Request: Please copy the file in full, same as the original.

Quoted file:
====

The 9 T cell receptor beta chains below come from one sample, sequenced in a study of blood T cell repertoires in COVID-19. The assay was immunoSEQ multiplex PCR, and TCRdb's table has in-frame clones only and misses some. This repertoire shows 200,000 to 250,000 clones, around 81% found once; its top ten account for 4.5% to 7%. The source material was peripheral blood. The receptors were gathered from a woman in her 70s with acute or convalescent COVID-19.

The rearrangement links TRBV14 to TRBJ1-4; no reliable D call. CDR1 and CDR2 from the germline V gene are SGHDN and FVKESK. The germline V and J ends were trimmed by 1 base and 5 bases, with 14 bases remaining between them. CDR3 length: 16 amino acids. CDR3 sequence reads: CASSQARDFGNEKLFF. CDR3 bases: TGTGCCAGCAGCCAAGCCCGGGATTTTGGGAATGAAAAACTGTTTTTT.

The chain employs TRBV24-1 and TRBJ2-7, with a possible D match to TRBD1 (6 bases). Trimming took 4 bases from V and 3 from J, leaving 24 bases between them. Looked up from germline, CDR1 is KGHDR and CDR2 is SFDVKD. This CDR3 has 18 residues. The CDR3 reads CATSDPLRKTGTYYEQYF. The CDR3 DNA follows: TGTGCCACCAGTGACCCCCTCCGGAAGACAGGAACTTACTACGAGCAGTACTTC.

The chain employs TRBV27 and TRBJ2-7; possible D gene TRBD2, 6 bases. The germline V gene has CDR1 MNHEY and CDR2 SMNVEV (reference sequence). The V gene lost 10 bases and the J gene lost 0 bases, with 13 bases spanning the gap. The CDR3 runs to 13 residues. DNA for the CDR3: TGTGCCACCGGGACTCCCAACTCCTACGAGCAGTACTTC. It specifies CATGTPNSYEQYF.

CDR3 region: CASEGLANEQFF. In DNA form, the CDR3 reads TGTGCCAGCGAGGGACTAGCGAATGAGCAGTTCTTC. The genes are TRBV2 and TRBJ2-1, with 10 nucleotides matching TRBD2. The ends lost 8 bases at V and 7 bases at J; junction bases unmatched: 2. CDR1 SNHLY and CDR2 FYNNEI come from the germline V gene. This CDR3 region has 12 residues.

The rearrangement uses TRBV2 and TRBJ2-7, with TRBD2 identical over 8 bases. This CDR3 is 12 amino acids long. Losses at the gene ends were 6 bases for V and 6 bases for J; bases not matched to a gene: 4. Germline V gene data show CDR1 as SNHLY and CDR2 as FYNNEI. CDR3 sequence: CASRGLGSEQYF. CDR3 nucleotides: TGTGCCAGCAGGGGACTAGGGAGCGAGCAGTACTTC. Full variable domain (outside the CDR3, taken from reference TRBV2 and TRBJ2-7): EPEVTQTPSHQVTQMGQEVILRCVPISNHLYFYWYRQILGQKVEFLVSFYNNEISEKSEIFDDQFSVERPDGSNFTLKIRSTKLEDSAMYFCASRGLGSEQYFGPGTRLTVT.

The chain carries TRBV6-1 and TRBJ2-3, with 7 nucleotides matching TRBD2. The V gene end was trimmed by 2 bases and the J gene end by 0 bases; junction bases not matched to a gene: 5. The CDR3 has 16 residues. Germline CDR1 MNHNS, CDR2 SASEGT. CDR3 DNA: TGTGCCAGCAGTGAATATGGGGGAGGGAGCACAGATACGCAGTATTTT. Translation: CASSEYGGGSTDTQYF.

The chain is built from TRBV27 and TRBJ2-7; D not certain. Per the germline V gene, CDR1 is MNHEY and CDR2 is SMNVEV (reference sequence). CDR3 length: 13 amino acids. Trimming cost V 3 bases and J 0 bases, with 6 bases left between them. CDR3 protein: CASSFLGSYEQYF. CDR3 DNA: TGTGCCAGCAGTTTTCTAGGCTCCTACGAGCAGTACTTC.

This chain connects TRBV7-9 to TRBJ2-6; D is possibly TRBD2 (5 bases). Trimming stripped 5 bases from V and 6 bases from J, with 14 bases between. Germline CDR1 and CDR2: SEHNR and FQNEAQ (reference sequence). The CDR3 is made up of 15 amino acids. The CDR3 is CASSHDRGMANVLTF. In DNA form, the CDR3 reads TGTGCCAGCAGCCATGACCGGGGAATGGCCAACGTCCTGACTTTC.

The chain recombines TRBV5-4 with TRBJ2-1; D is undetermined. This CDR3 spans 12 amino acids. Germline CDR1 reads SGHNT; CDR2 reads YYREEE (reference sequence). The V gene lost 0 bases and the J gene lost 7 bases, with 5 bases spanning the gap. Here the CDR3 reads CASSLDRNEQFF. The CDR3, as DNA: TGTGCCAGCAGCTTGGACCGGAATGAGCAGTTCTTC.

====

The 9 T cell receptor beta chains below come from one sample, sequenced in a study of blood T cell repertoires in COVID-19. The assay was immunoSEQ multiplex PCR, and TCRdb's table has in-frame clones only and misses some. This repertoire shows 200,000 to 250,000 clones, around 81% found once; its top ten account for 4.5% to 7%. The source material was peripheral blood. The receptors were gathered from a woman in her 70s with acute or convalescent COVID-19.

The rearrangement links TRBV14 to TRBJ1-4; no reliable D call. CDR1 and CDR2 from the germline V gene are SGHDN and FVKESK. The germline V and J ends were trimmed by 1 base and 5 bases, with 14 bases remaining between them. CDR3 length: 16 amino acids. CDR3 sequence reads: CASSQARDFGNEKLFF. CDR3 bases: TGTGCCAGCAGCCAAGCCCGGGATTTTGGGAATGAAAAACTGTTTTTT.

The chain employs TRBV24-1 and TRBJ2-7, with a possible D match to TRBD1 (6 bases). Trimming took 4 bases from V and 3 from J, leaving 24 bases between them. Looked up from germline, CDR1 is KGHDR and CDR2 is SFDVKD. This CDR3 has 18 residues. The CDR3 reads CATSDPLRKTGTYYEQYF. The CDR3 DNA follows: TGTGCCACCAGTGACCCCCTCCGGAAGACAGGAACTTACTACGAGCAGTACTTC.

The chain employs TRBV27 and TRBJ2-7; possible D gene TRBD2, 6 bases. The germline V gene has CDR1 MNHEY and CDR2 SMNVEV (reference sequence). The V gene lost 10 bases and the J gene lost 0 bases, with 13 bases spanning the gap. The CDR3 runs to 13 residues. DNA for the CDR3: TGTGCCACCGGGACTCCCAACTCCTACGAGCAGTACTTC. It specifies CATGTPNSYEQYF.

CDR3 region: CASEGLANEQFF. In DNA form, the CDR3 reads TGTGCCAGCGAGGGACTAGCGAATGAGCAGTTCTTC. The genes are TRBV2 and TRBJ2-1, with 10 nucleotides matching TRBD2. The ends lost 8 bases at V and 7 bases at J; junction bases unmatched: 2. CDR1 SNHLY and CDR2 FYNNEI come from the germline V gene. This CDR3 region has 12 residues.

The rearrangement uses TRBV2 and TRBJ2-7, with TRBD2 identical over 8 bases. This CDR3 is 12 amino acids long. Losses at the gene ends were 6 bases for V and 6 bases for J; bases not matched to a gene: 4. Germline V gene data show CDR1 as SNHLY and CDR2 as FYNNEI. CDR3 sequence: CASRGLGSEQYF. CDR3 nucleotides: TGTGCCAGCAGGGGACTAGGGAGCGAGCAGTACTTC. Full variable domain (outside the CDR3, taken from reference TRBV2 and TRBJ2-7): EPEVTQTPSHQVTQMGQEVILRCVPISNHLYFYWYRQILGQKVEFLVSFYNNEISEKSEIFDDQFSVERPDGSNFTLKIRSTKLEDSAMYFCASRGLGSEQYFGPGTRLTVT.

The chain carries TRBV6-1 and TRBJ2-3, with 7 nucleotides matching TRBD2. The V gene end was trimmed by 2 bases and the J gene end by 0 bases; junction bases not matched to a gene: 5. The CDR3 has 16 residues. Germline CDR1 MNHNS, CDR2 SASEGT. CDR3 DNA: TGTGCCAGCAGTGAATATGGGGGAGGGAGCACAGATACGCAGTATTTT. Translation: CASSEYGGGSTDTQYF.

The chain is built from TRBV27 and TRBJ2-7; D not certain. Per the germline V gene, CDR1 is MNHEY and CDR2 is SMNVEV (reference sequence). CDR3 length: 13 amino acids. Trimming cost V 3 bases and J 0 bases, with 6 bases left between them. CDR3 protein: CASSFLGSYEQYF. CDR3 DNA: TGTGCCAGCAGTTTTCTAGGCTCCTACGAGCAGTACTTC.

This chain connects TRBV7-9 to TRBJ2-6; D is possibly TRBD2 (5 bases). Trimming stripped 5 bases from V and 6 bases from J, with 14 bases between. Germline CDR1 and CDR2: SEHNR and FQNEAQ (reference sequence). The CDR3 is made up of 15 amino acids. The CDR3 is CASSHDRGMANVLTF. In DNA form, the CDR3 reads TGTGCCAGCAGCCATGACCGGGGAATGGCCAACGTCCTGACTTTC.

The chain recombines TRBV5-4 with TRBJ2-1; D is undetermined. This CDR3 spans 12 amino acids. Germline CDR1 reads SGHNT; CDR2 reads YYREEE (reference sequence). The V gene lost 0 bases and the J gene lost 7 bases, with 5 bases spanning the gap. Here the CDR3 reads CASSLDRNEQFF. The CDR3, as DNA: TGTGCCAGCAGCTTGGACCGGAATGAGCAGTTCTTC.